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The Merchants Payment Coalition has released a study from economist Robert Shaprio of Sonecon LLC which it says "shows that debit card swipe fee reforms put $5.8 billion in consumers hands through lower prices. The debit fee reform also saved merchants $2.6 billion in 2012. The lower prices to consumers led to increased spending , which in turn helped create 37,501 new jobs."

However, the study maintains, "These savings and job gains, however, could have been substantially larger had the fees been cut to 12 cents as originally recommended by the Federal Reserve. If that cut had been implemented, an additional $2.79 billion would have been generated in consumer savings, $1.2 billion in merchant savings and 17,824 more jobs would have been created ... If swipe fees for all credit card transactions had been held to the same level as debit fees in 2012, consumers would have saved an additional $15.4 billion, merchants would have saved another $6.9 billion, which would have supported 98,600 new jobs per year. With both debit and credit reform in place, consumers and merchants would have realized total annual savings of $34.9 billion, creating a total of 153,976 jobs every year."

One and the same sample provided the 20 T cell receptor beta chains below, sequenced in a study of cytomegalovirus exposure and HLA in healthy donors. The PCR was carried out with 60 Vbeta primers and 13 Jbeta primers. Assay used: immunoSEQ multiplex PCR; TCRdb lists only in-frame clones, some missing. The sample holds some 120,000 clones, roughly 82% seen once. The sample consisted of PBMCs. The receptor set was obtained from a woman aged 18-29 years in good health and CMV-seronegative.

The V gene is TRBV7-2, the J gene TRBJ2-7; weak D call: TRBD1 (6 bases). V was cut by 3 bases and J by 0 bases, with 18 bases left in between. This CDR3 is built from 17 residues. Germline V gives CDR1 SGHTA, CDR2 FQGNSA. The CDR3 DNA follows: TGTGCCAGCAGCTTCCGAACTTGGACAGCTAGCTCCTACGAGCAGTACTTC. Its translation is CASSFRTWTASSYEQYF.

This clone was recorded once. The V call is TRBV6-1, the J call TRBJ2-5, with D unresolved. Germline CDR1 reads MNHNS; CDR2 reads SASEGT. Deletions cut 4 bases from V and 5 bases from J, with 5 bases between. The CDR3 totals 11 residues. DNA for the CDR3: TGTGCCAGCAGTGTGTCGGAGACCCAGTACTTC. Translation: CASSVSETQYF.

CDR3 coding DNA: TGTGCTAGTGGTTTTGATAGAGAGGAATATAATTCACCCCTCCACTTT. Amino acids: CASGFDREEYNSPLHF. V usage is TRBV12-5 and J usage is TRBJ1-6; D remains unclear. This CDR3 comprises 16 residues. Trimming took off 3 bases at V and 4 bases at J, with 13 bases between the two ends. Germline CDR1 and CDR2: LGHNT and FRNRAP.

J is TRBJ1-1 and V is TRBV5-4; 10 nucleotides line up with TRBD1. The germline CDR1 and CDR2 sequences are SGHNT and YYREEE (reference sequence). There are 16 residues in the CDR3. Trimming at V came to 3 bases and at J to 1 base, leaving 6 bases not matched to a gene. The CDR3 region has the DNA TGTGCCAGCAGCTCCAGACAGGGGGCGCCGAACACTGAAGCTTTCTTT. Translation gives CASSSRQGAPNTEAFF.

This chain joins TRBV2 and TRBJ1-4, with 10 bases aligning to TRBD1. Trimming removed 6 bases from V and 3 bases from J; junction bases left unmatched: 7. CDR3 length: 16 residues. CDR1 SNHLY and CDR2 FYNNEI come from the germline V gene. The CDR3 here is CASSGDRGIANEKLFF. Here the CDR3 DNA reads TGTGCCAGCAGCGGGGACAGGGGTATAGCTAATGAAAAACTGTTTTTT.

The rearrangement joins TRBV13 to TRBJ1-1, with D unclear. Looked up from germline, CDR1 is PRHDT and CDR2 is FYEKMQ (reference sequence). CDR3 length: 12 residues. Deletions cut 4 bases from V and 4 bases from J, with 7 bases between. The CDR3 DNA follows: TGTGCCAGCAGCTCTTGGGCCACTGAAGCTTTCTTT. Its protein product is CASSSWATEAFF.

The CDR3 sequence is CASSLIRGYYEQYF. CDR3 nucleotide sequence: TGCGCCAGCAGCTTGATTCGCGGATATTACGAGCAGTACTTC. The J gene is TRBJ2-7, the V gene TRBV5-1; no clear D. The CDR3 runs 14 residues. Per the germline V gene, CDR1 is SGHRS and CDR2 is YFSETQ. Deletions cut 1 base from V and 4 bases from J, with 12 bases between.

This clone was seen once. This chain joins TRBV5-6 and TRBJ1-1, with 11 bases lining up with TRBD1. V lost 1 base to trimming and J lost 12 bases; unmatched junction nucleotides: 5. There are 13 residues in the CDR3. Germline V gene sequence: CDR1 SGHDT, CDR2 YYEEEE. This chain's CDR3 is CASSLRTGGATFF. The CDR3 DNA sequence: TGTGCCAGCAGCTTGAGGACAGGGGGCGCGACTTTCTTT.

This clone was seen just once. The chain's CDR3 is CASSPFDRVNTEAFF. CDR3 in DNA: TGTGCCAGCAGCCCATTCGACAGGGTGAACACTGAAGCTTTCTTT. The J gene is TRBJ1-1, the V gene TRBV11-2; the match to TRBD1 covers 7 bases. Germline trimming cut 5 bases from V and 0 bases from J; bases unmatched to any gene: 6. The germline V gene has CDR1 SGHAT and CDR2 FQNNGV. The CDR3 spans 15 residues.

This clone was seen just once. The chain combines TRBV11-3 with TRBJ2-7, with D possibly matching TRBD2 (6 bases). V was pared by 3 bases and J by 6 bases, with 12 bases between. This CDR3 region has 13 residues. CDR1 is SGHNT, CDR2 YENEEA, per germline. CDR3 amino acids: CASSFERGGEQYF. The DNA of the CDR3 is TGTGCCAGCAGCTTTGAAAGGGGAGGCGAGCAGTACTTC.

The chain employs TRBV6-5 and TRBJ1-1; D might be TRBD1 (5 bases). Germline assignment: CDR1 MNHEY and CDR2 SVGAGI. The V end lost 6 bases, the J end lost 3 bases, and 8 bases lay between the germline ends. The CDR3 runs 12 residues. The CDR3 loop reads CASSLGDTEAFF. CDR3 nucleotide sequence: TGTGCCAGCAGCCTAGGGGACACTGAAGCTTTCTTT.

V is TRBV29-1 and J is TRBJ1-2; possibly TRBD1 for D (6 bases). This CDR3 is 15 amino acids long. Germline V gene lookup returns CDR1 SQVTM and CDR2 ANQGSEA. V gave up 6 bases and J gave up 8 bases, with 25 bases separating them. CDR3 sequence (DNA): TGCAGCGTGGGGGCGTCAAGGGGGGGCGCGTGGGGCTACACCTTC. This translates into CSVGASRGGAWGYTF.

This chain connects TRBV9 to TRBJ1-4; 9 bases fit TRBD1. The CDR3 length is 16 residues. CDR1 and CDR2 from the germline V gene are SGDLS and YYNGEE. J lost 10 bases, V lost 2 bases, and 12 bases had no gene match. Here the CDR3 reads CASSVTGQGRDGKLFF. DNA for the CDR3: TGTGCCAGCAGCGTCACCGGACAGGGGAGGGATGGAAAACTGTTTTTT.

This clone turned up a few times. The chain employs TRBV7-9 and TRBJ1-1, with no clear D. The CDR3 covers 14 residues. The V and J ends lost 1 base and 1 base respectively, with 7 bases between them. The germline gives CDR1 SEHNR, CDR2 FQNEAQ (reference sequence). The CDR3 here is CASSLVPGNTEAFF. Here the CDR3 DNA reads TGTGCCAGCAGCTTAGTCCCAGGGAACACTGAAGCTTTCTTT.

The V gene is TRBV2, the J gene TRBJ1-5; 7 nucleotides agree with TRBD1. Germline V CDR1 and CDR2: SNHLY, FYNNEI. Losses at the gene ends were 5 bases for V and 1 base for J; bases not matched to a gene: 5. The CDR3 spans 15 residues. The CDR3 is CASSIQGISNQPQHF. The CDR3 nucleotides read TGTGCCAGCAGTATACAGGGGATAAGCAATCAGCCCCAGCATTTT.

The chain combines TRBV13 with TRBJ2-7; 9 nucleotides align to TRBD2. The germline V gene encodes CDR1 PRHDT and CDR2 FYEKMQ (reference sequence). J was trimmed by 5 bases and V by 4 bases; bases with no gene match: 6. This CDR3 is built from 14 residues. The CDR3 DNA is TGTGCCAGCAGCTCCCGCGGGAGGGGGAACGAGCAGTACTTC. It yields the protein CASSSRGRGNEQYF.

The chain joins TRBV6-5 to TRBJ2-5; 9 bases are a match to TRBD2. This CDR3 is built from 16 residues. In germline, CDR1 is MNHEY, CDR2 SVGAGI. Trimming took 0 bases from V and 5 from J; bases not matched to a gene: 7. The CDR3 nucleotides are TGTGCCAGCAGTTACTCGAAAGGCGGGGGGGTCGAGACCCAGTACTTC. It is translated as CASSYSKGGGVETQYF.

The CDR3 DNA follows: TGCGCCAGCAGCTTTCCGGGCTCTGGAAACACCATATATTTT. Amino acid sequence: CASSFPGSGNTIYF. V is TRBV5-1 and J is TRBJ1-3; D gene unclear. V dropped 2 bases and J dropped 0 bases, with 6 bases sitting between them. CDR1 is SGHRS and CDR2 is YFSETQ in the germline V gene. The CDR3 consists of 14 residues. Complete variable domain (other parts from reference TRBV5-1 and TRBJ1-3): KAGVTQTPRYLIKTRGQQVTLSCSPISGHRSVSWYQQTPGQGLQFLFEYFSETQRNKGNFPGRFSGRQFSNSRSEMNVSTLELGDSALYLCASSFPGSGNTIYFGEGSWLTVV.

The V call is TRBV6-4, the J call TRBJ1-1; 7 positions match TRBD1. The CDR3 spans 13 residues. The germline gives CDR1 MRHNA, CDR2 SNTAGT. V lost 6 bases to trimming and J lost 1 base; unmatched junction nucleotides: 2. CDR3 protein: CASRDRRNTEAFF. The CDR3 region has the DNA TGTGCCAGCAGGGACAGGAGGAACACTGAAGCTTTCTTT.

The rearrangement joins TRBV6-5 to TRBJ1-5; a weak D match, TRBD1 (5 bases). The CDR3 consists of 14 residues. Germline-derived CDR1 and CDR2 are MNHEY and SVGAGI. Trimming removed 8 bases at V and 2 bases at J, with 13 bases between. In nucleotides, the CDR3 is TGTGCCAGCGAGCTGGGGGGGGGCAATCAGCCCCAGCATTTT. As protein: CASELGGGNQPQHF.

The Federal Reserve has appealed a ruling by Judge Richard J. Leon of Federal District Court for the District of Columbia, who said the Federal Reserve exceeded its authority when it set a 24 cent-per-transaction cap on debit card usage. The Fed had capped fees at 21 cents per transaction, much higher than the initial 12 cent cap it proposed, though half the average of 44 cents per transaction that traditionally has been charged."
KC's View:
The numbers are interesting, and ought to put pressure on the government to stop fighting the court decision to void the cap imposed by the Fed. At least, you'd think so.

The argument here long has been that as long as the majority of these savings are passed on to shoppers, swipe fee reform ought to be an easy sell. But if prices stay high and retailers only use the money they save to improve their bottom lines, all these arguments will somehow seem disingenuous.